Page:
Mexican man in ICE custody passes away at Georgia hospital
ATLANTA – A 61-year-old Mexican man briefly in the custody of U.S. Immigration and Customs Enforcement (ICE) following his release from federal prison passed away Monday at the Piedmont Columbus Regional Hospital in Columbus, Georgia. The preliminary cause of death was reported by hospital medical officials to be cardiopulmonary arrest, secondary to complications of coronavirus disease (COVID-19).
Cipriano Chavez-Alvarez was pronounced dead at 4:06 a.m. EDT by medical professionals at Piedmont Columbus Regional Hospital. Chavez-Alvarez had been admitted to the hospital from the Stewart Detention Center on August 15, 2020, 15 days after his entry into ICE custody following his release from the Edgefield Federal Correction Institution in Edgefield, South Carolina, due to compassionate release on medical grounds due to chronic illnesses of lymphoma, gout, hyperlipidemia, hypertension and hypothyroidism.
At the time of his release from federal prison, and transfer into ICE custody, Chavez-Alvarez was serving a life sentence pursuant to his March 1993 conviction in U.S. District Court of Arizona for conspiracy to possess with intent to distribute cocaine.
At the time of his death, Chavez-Alvarez was in ICE custody pending his removal to Mexico in accordance with a final order of removal issued by a federal immigration judge in Los Angeles on February 27, 1991.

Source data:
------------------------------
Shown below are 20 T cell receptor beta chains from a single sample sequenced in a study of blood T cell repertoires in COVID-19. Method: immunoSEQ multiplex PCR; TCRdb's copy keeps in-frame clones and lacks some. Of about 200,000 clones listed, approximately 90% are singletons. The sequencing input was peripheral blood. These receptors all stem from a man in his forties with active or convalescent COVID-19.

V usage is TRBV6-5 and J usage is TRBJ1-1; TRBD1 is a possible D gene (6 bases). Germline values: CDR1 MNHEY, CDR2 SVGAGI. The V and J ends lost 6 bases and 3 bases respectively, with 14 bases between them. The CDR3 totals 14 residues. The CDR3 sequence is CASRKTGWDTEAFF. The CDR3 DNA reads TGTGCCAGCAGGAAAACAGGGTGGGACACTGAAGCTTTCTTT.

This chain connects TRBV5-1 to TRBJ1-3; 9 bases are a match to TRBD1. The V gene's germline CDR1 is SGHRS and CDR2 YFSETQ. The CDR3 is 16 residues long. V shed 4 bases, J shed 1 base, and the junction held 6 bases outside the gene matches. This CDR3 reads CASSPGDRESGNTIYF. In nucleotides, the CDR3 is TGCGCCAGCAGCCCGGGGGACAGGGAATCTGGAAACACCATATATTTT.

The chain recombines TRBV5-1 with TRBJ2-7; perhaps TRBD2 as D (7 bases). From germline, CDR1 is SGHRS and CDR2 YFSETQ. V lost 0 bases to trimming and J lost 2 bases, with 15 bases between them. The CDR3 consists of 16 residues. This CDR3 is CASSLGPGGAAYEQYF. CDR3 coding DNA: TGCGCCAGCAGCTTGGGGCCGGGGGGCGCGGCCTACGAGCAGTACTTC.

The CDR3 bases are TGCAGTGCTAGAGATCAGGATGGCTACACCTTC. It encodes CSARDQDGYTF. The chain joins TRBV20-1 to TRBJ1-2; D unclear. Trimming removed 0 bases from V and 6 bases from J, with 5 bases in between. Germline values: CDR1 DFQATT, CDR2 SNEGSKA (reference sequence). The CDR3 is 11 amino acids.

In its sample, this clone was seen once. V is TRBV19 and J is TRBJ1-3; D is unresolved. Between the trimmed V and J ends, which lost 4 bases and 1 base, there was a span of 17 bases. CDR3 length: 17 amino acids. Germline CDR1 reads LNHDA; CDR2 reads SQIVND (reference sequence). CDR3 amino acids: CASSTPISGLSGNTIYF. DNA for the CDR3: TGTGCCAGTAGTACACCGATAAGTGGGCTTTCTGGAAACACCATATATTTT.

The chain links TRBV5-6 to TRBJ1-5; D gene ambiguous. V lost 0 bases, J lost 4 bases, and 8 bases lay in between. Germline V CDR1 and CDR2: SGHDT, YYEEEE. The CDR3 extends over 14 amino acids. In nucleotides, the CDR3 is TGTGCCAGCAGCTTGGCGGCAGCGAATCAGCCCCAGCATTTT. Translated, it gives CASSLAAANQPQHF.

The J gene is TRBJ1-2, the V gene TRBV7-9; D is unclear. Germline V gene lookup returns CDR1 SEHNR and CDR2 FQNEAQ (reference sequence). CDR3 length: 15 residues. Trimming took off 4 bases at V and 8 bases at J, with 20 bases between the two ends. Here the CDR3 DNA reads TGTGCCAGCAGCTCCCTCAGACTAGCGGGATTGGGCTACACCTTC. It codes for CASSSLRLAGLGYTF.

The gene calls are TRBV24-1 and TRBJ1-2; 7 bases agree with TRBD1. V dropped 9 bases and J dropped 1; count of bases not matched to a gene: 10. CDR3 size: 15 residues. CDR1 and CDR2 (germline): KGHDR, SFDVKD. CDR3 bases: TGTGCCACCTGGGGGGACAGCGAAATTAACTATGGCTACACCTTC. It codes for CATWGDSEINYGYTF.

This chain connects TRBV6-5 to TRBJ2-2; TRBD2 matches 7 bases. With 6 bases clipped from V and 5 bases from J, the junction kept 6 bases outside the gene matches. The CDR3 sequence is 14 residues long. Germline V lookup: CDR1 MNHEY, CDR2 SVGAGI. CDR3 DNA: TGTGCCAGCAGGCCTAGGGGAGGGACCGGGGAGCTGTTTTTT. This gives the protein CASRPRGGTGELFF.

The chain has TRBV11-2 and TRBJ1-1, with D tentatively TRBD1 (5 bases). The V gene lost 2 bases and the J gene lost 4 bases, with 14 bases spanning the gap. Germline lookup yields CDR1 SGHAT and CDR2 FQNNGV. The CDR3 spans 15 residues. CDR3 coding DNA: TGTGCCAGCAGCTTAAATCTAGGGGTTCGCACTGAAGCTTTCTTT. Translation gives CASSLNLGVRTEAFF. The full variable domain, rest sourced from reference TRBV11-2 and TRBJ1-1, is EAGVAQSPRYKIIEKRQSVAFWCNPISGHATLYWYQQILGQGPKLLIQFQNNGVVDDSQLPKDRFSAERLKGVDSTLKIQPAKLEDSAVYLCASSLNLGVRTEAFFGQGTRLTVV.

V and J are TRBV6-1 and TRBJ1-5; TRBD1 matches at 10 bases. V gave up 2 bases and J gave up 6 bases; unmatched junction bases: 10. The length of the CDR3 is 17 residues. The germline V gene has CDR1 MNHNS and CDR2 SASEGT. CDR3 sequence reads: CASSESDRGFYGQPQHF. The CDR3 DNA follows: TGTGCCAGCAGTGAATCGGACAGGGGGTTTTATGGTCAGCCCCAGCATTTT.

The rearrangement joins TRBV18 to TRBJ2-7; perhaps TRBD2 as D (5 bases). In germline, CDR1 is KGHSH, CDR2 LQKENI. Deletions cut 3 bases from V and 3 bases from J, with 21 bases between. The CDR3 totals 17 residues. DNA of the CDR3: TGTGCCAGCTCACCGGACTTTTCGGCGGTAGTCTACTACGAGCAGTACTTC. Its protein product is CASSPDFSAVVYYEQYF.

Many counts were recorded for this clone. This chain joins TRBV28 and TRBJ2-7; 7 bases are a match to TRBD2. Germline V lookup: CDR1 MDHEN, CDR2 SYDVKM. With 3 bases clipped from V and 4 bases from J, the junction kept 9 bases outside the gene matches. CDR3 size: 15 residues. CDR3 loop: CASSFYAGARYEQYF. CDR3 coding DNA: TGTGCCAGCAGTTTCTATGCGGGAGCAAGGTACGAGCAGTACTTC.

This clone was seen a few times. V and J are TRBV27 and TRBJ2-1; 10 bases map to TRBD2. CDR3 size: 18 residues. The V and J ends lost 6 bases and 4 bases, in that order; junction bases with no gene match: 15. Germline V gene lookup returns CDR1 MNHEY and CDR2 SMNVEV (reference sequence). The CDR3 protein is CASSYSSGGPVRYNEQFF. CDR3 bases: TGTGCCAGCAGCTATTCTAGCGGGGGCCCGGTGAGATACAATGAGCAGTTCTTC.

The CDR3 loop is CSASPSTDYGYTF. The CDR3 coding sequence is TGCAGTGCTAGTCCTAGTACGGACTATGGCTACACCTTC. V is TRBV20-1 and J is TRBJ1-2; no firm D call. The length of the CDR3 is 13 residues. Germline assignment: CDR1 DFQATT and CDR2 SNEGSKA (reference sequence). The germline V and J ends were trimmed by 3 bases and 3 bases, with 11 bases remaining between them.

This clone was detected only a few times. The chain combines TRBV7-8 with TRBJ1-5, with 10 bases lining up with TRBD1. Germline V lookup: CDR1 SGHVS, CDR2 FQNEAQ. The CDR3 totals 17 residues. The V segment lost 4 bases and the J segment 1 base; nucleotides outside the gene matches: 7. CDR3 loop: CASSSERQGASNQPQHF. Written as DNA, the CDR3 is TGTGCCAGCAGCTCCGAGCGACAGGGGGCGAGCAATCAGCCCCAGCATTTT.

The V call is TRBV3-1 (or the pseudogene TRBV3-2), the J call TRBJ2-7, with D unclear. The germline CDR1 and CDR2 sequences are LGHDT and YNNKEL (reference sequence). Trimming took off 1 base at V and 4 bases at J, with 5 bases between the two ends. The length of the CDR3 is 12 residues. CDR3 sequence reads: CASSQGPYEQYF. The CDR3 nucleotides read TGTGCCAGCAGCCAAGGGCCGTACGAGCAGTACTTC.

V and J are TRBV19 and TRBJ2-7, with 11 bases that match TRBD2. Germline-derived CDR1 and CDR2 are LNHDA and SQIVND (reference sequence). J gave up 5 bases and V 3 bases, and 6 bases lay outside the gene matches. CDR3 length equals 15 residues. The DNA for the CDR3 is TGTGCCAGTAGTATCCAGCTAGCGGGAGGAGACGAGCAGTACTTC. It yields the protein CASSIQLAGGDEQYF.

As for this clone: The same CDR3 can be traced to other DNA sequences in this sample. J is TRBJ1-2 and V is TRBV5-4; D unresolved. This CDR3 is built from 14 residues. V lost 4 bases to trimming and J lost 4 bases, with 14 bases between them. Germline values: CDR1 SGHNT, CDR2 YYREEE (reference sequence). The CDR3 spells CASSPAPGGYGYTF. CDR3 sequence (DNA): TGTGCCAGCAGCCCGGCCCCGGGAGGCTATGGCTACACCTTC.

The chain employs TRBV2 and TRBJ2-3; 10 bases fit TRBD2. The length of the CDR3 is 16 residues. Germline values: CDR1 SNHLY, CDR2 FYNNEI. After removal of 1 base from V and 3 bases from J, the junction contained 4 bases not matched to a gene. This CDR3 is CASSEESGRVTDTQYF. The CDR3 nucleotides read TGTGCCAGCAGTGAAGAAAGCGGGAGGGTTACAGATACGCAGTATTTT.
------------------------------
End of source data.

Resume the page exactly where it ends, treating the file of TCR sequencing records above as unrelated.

Chavez-Alvarez initially entered ICE custody at the Irwin County Detention Center following his release from federal prison on July 31, 2020. He was then transferred to the Stewart Detention Center on August 5, 2020 for removal, in accordance with the order of the courts.
Consistent with the agency’s protocols, the appropriate agencies have been notified about the death, including the Department of Homeland Security’s Office of Inspector General, and the ICE Office of Professional Responsibility. Additionally, ICE has notified the Mexican Consulate of Chavez-Alvarez’s death; Mexican consular officials have notified his next of kin.
ICE is firmly committed to the health and welfare of all those in its custody and is undertaking a comprehensive, agency-wide review of this incident, as it does in all such cases. Fatalities in ICE custody, statistically, are exceedingly rare and occur at a fraction of the national average for the U.S. detained population.
The agency’s review will be conducted by ICE senior leadership, including Enforcement and Removal Operations and the Office of the Principal Legal Advisor.
ICE’s Health Service Corps ensures the provision of necessary medical care services as required by ICE Performance-Based National Detention Standards and based on the medical needs of the detainee. Comprehensive medical care is provided from the moment detainees arrive and throughout the entirety of their stay. All ICE detainees receive medical, dental and mental health intake screening within 12 hours of arriving at each detention facility, a full health assessment within 14 days of entering ICE custody or arrival at a facility, and access to daily sick call and 24-hour emergency care. Pursuant to our commitment to the welfare of those in the agency’s custody, ICE annually spends more than $269 million on the spectrum of healthcare services provided to detainees